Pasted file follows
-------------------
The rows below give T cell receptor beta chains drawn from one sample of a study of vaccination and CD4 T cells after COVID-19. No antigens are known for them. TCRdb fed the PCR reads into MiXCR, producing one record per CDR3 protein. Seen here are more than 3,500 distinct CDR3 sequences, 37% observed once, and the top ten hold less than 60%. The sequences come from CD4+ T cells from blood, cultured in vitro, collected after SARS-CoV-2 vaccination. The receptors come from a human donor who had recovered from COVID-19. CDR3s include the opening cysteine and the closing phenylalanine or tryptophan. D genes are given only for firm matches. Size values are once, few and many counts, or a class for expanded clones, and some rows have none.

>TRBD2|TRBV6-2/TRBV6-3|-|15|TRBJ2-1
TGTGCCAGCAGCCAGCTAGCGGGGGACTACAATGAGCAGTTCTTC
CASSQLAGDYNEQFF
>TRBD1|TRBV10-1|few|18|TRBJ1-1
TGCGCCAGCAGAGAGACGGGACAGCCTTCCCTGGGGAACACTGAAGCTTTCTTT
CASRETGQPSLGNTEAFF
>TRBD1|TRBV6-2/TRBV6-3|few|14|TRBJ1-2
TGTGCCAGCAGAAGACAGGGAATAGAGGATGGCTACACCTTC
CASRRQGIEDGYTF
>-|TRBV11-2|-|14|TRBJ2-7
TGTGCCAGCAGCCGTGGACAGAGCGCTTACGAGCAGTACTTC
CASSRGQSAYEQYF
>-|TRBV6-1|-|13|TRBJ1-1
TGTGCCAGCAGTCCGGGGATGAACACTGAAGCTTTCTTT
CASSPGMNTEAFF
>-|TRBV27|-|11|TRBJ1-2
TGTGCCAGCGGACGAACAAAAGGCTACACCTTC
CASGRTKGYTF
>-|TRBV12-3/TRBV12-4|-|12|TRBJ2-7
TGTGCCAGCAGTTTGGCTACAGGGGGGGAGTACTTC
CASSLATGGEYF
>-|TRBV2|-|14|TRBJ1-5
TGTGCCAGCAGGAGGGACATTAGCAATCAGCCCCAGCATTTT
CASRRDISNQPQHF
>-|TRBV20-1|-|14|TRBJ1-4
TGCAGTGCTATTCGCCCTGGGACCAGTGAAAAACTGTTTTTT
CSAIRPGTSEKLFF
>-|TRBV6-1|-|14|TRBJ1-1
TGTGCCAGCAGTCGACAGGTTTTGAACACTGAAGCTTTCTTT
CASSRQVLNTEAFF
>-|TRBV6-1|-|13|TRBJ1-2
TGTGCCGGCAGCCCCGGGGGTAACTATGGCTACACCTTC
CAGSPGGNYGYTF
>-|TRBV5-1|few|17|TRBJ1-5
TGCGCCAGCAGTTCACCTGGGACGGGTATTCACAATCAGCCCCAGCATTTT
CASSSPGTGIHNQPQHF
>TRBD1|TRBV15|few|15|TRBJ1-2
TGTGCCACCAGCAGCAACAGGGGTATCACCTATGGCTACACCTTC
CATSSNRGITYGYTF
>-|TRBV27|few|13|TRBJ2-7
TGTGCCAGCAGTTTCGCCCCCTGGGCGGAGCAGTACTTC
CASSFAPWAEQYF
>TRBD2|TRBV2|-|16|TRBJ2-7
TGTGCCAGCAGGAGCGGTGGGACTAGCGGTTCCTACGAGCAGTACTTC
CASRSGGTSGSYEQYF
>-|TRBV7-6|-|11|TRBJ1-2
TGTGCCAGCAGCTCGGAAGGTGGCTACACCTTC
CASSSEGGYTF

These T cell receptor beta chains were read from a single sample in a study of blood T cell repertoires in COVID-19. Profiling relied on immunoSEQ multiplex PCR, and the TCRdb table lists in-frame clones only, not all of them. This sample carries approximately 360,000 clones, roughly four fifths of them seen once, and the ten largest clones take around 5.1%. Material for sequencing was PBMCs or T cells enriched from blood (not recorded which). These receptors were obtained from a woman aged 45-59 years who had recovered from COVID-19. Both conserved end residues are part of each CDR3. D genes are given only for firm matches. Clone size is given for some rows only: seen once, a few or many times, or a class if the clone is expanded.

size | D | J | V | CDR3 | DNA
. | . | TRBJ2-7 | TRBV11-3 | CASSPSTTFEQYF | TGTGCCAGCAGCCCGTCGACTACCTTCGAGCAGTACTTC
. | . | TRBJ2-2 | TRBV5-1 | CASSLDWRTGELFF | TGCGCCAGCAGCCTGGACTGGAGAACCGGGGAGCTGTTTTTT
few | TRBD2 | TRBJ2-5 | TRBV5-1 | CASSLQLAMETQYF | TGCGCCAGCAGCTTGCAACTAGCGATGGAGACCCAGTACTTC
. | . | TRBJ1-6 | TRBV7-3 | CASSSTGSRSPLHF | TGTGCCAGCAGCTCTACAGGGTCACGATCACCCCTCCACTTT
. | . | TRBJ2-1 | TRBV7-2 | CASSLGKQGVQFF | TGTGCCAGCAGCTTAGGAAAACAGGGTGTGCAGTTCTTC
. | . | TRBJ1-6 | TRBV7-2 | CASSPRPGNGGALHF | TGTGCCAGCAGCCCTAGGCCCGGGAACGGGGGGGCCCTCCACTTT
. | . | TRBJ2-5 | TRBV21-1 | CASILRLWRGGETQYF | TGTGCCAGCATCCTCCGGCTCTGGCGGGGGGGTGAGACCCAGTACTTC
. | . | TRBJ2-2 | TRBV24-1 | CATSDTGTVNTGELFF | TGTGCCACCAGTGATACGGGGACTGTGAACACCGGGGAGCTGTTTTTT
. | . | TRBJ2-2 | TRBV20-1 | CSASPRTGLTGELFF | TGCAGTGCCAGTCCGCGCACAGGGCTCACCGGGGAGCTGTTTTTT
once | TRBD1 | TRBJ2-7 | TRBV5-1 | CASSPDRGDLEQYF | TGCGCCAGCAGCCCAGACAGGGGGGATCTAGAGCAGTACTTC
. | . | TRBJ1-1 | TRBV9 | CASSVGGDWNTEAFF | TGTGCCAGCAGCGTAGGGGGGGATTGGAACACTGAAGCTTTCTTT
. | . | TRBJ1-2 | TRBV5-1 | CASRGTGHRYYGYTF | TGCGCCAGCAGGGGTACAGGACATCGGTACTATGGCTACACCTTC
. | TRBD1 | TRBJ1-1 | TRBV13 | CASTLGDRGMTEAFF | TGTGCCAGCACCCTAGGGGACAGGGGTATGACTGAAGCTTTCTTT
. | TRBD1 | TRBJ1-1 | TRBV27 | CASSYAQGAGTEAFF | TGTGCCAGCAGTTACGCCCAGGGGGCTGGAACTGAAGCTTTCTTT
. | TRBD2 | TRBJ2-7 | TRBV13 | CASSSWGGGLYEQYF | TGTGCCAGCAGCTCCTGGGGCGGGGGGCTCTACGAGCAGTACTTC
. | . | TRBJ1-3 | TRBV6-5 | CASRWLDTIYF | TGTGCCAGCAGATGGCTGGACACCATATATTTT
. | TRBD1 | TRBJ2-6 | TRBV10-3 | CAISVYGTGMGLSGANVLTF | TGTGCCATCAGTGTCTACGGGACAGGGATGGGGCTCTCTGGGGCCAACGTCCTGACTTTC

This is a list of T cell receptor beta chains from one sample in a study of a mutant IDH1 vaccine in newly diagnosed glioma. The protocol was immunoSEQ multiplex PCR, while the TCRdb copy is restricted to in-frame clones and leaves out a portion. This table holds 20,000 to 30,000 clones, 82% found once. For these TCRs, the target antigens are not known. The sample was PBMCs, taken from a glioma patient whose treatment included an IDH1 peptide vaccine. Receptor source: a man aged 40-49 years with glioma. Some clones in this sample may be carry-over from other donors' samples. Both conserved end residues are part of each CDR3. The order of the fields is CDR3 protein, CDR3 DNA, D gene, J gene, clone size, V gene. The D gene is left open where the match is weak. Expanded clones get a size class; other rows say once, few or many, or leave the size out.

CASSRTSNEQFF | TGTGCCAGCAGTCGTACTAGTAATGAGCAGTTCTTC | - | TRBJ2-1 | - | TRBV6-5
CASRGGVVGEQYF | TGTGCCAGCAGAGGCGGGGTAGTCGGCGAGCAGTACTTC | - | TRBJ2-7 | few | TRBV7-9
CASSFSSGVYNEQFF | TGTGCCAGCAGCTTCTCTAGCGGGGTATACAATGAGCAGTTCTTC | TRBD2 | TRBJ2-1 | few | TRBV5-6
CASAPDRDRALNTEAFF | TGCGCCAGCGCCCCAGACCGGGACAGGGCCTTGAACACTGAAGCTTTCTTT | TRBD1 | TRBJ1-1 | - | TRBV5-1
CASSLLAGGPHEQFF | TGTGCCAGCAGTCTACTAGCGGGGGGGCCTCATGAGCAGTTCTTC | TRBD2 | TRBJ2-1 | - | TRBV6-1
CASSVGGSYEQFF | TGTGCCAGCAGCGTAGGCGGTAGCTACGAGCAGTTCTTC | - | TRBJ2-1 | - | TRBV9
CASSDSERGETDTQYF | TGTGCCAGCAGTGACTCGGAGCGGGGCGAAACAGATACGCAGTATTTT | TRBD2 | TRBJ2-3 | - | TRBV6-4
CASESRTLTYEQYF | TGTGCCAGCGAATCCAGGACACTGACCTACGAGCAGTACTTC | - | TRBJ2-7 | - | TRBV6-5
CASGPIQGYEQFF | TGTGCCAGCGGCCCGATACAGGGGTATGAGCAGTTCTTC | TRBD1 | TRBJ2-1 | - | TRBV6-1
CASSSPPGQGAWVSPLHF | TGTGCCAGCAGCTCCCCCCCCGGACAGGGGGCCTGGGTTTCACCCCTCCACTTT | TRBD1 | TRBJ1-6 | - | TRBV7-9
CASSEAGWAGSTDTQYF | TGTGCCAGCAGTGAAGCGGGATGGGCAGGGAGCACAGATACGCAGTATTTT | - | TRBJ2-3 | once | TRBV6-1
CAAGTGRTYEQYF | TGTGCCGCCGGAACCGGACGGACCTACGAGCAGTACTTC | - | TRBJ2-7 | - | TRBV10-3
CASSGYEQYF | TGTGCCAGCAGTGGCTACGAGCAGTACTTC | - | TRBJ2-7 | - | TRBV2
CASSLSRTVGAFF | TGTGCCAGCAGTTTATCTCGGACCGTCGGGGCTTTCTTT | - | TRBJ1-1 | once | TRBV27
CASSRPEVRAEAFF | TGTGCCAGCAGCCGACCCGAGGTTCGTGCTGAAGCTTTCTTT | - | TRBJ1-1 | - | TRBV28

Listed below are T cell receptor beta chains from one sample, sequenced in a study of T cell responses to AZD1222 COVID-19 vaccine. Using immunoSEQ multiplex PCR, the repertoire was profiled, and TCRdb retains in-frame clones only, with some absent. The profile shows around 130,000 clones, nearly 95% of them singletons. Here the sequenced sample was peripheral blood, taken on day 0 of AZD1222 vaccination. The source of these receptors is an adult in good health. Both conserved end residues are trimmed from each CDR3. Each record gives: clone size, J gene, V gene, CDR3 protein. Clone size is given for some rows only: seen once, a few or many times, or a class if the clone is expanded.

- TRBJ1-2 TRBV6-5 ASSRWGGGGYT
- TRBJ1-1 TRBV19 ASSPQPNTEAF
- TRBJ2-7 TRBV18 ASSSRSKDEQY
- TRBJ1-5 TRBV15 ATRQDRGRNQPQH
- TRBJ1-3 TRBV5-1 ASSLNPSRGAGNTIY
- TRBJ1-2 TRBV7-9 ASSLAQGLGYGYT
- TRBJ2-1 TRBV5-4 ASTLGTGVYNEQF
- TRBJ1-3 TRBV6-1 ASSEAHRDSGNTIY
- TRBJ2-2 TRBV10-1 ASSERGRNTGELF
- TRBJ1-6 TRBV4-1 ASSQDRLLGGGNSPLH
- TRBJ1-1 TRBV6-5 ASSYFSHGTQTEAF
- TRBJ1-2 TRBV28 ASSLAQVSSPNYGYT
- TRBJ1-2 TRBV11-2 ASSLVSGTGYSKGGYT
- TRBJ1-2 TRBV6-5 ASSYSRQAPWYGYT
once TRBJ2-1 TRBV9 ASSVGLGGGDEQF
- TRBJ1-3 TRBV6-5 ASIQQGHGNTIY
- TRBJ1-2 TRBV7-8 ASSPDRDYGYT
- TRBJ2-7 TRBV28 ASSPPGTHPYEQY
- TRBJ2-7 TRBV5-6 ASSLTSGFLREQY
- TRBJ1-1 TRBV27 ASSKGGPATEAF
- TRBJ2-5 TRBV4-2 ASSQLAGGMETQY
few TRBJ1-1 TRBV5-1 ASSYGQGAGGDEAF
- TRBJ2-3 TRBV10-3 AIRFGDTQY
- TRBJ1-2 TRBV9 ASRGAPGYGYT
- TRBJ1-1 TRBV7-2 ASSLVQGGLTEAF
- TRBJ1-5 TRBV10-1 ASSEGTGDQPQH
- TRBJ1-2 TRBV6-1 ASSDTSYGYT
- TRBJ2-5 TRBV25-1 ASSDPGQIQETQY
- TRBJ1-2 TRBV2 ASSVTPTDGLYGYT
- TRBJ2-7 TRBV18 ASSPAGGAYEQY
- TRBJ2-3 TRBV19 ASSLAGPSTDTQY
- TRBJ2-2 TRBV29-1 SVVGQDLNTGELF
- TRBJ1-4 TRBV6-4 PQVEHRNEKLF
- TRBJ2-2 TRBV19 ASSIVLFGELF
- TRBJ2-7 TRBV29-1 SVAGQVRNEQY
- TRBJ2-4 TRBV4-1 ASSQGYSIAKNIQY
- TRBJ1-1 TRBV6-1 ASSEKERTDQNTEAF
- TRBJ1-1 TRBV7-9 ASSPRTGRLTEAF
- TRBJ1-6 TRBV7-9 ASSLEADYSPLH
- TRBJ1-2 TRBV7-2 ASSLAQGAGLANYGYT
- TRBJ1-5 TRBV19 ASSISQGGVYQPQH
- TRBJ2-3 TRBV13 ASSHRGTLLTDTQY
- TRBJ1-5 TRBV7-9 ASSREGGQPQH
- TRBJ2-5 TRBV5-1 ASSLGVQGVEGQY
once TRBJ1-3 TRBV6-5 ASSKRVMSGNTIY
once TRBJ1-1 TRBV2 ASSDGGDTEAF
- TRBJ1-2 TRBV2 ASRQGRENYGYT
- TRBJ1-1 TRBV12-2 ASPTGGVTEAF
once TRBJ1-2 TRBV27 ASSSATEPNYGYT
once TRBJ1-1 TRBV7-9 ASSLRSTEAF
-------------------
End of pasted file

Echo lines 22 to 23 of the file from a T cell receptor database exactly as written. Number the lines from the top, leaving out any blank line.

CASSLATGGEYF
>-|TRBV2|-|14|TRBJ1-5